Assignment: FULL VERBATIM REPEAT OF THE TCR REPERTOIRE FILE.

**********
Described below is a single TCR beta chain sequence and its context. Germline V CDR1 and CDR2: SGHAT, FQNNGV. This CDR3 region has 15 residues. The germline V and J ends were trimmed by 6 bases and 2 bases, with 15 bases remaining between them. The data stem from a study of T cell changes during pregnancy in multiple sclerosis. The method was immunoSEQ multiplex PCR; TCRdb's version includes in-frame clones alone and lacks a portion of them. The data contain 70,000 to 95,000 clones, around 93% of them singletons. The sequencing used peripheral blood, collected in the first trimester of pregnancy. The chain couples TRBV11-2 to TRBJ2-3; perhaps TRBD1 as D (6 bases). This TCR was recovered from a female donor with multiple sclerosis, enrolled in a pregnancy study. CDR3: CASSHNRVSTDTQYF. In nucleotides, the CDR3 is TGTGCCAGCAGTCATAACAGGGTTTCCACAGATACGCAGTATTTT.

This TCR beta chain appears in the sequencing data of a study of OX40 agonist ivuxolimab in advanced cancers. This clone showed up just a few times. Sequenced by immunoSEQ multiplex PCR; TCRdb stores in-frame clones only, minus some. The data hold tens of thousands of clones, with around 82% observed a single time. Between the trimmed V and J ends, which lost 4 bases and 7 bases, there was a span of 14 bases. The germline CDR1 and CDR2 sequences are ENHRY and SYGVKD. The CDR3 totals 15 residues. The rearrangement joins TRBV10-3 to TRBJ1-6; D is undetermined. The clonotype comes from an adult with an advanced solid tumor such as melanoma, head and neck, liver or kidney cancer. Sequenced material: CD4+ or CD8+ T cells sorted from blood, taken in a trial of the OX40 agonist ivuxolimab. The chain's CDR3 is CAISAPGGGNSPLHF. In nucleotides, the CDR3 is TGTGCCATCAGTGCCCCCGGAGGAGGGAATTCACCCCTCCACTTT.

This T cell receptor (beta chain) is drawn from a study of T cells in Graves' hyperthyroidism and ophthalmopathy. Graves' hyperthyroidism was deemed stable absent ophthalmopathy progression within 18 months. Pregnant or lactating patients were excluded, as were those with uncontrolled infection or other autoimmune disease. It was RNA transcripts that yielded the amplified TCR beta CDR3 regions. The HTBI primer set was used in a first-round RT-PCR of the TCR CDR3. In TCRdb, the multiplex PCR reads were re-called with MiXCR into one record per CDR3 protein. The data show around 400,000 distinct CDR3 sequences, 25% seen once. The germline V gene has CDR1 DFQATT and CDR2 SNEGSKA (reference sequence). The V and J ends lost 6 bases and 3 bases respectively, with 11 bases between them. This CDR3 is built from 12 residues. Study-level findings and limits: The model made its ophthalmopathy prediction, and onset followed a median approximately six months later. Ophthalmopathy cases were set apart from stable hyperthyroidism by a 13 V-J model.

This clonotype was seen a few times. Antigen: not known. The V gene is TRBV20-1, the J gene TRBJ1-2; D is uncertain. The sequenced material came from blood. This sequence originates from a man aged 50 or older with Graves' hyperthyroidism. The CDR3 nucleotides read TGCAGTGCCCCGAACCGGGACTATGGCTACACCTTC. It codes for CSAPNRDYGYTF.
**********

Described below is a single TCR beta chain sequence and its context. Germline V CDR1 and CDR2: SGHAT, FQNNGV. This CDR3 region has 15 residues. The germline V and J ends were trimmed by 6 bases and 2 bases, with 15 bases remaining between them. The data stem from a study of T cell changes during pregnancy in multiple sclerosis. The method was immunoSEQ multiplex PCR; TCRdb's version includes in-frame clones alone and lacks a portion of them. The data contain 70,000 to 95,000 clones, around 93% of them singletons. The sequencing used peripheral blood, collected in the first trimester of pregnancy. The chain couples TRBV11-2 to TRBJ2-3; perhaps TRBD1 as D (6 bases). This TCR was recovered from a female donor with multiple sclerosis, enrolled in a pregnancy study. CDR3: CASSHNRVSTDTQYF. In nucleotides, the CDR3 is TGTGCCAGCAGTCATAACAGGGTTTCCACAGATACGCAGTATTTT.

This TCR beta chain appears in the sequencing data of a study of OX40 agonist ivuxolimab in advanced cancers. This clone showed up just a few times. Sequenced by immunoSEQ multiplex PCR; TCRdb stores in-frame clones only, minus some. The data hold tens of thousands of clones, with around 82% observed a single time. Between the trimmed V and J ends, which lost 4 bases and 7 bases, there was a span of 14 bases. The germline CDR1 and CDR2 sequences are ENHRY and SYGVKD. The CDR3 totals 15 residues. The rearrangement joins TRBV10-3 to TRBJ1-6; D is undetermined. The clonotype comes from an adult with an advanced solid tumor such as melanoma, head and neck, liver or kidney cancer. Sequenced material: CD4+ or CD8+ T cells sorted from blood, taken in a trial of the OX40 agonist ivuxolimab. The chain's CDR3 is CAISAPGGGNSPLHF. In nucleotides, the CDR3 is TGTGCCATCAGTGCCCCCGGAGGAGGGAATTCACCCCTCCACTTT.

This T cell receptor (beta chain) is drawn from a study of T cells in Graves' hyperthyroidism and ophthalmopathy. Graves' hyperthyroidism was deemed stable absent ophthalmopathy progression within 18 months. Pregnant or lactating patients were excluded, as were those with uncontrolled infection or other autoimmune disease. It was RNA transcripts that yielded the amplified TCR beta CDR3 regions. The HTBI primer set was used in a first-round RT-PCR of the TCR CDR3. In TCRdb, the multiplex PCR reads were re-called with MiXCR into one record per CDR3 protein. The data show around 400,000 distinct CDR3 sequences, 25% seen once. The germline V gene has CDR1 DFQATT and CDR2 SNEGSKA (reference sequence). The V and J ends lost 6 bases and 3 bases respectively, with 11 bases between them. This CDR3 is built from 12 residues. Study-level findings and limits: The model made its ophthalmopathy prediction, and onset followed a median approximately six months later. Ophthalmopathy cases were set apart from stable hyperthyroidism by a 13 V-J model.

This clonotype was seen a few times. Antigen: not known. The V gene is TRBV20-1, the J gene TRBJ1-2; D is uncertain. The sequenced material came from blood. This sequence originates from a man aged 50 or older with Graves' hyperthyroidism. The CDR3 nucleotides read TGCAGTGCCCCGAACCGGGACTATGGCTACACCTTC. It codes for CSAPNRDYGYTF.